Saturday, 11 May 2013

Novel v. short story – is there a difference?

The answer is yes, there are some very clear differences between short stories and novels.  There are also clear advantages to writing and working with these different story types.
Some writers love writing short stories, while others balk at the idea.  Other writers only write novels or novellas, and wouldn’t even entertain the thought of writing short stories.
But why can some people only write one specific type, where others have easily diversified and can write anything from flash fiction, poetry, short stories, longer stories and novels?
The answer probably lies in a writer’s own misconceptions and fears:  “I can’t write short stories – I don’t know how to…” or “I just can’t seem to write short stories, they never seem to work…”  There are other excuses, such as, “I can only write novels – short stories are too limiting…” or “Only serious writers write novels…”
If a writer can write a 1000 word story, they can also write an 80,000 word novel – they just don’t realise that they can.
The same is true for those who write novels. If they can write an 80,000 – 100,000 word story, then there is no reason why they can’t easily write a short story or a flash fiction.
Sometimes it’s down to a writer not even trying to broaden their writing skills.  There’s nothing wrong with that; but for the writer, it might be advantageous by not limiting oneself to a certain type of story writing. There is a lot a writer can learn from experimenting with and writing with many story types.
Of course, there might be genuine reasons why a writer can’t write one or the other – it might be that they are simply not very good at writing short stories, but are great at writing novels, and vice versa.  Everyone is different, and not everyone can do it, but writers should at least give it a go. 
Advantages of short stories and flash fiction pieces: 
·        They help hone key writing skills – short stories are great for cutting one’s writing teeth.  Sometimes writers start off small and work their way up to the larger stuff.  New writers should start with short story writing to help them perfect their craft.

·        Shorter stories help with editing by forcing the writer to be judicious with word usage.  It makes them think carefully about sentence structures and the right words to convey the right meaning, without wasting words.  A writer has to learn how to tell a story in 1000 words rather than 90,000.

·        They help a writer focus their concentration on characterisation – short stories usually have a limited amount of characters to work with, perhaps one or two, therefore characterisation is (for the most part) more concentrated.

·        Flash fiction stories are even more concentrated – every word counts; the story should still be there, despite it being told in so few words.

·        Short stories also focus the attention on the strength of the story – again limited wordage means the writer must have a watertight plot and flawless story.

·        Short stories tend to be constructed around a single climactic event, rather than several that might take place in a novel.  This makes it easier to deal with the drama and emotion for beginners – they’re concentrating on one event rather than several.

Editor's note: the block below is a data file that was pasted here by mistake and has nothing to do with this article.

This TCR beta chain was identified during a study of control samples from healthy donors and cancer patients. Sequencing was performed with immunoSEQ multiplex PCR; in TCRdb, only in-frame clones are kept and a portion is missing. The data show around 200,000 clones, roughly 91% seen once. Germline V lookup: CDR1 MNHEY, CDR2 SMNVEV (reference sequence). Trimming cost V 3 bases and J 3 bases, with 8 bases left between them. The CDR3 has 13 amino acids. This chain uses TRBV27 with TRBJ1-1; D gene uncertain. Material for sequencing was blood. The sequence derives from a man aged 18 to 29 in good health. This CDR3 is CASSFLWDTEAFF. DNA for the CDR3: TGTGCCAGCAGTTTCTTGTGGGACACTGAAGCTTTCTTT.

·        Short stories tend to take place over a few hours or days, thus making it easier for the writer to focus on, as opposed to the large time modes that take place in a novel.
As with short stories, there are also advantages to writing longer fiction (stories over 10,000 words), novellas and novels:
·        They help a writer understand the planning and development of the writing process because each of your 30 or so chapters should be sketched out, complete with the logistics of how the story will grow and develop.

·        Novels are perfect for thorough characterisation – longer stories make it easier to explore a character’s background and back-story, thus making them more lifelike and plausible. They also have many characters to work with, as opposed to the one or two in short stories.

·        They help writers understand plot & subplot development, something that can’t be explored too much with shorter stories.  Novels usually contain several subplots

·        Unlike short stories, novels contain many rising complications for characters, followed by resolutions, in order to maximise tension towards the climax.

·        Novels take the main character (and reader) on a journey – the character is somehow changed by the end.

·        The scope of a novel means you can cram more of your narrative into your story – you have an average of 80,000 words to play with instead of, say, 5000 words.  Writing novels means you can not only explore a story idea, but you can create more characters to inhabit the story.

There are undoubtedly many differences in the construction of novels and short stories, and different advantages, but the basics of fiction writing remain the same.  Writers shouldn’t be afraid to give these different types a go to expand their skills and experience. 
Each type has its own skill set, each one teaches the writer something different, but each one is very useful writing tool. First attempts won’t be brilliant – but practise really does make perfect, so if you haven’t tried to write a short story, then give it a go.
And if you’ve always wanted to write a novel, but have limited yourself to short stories, then what’s stopping you?

Next week:  There are two sides to every story.

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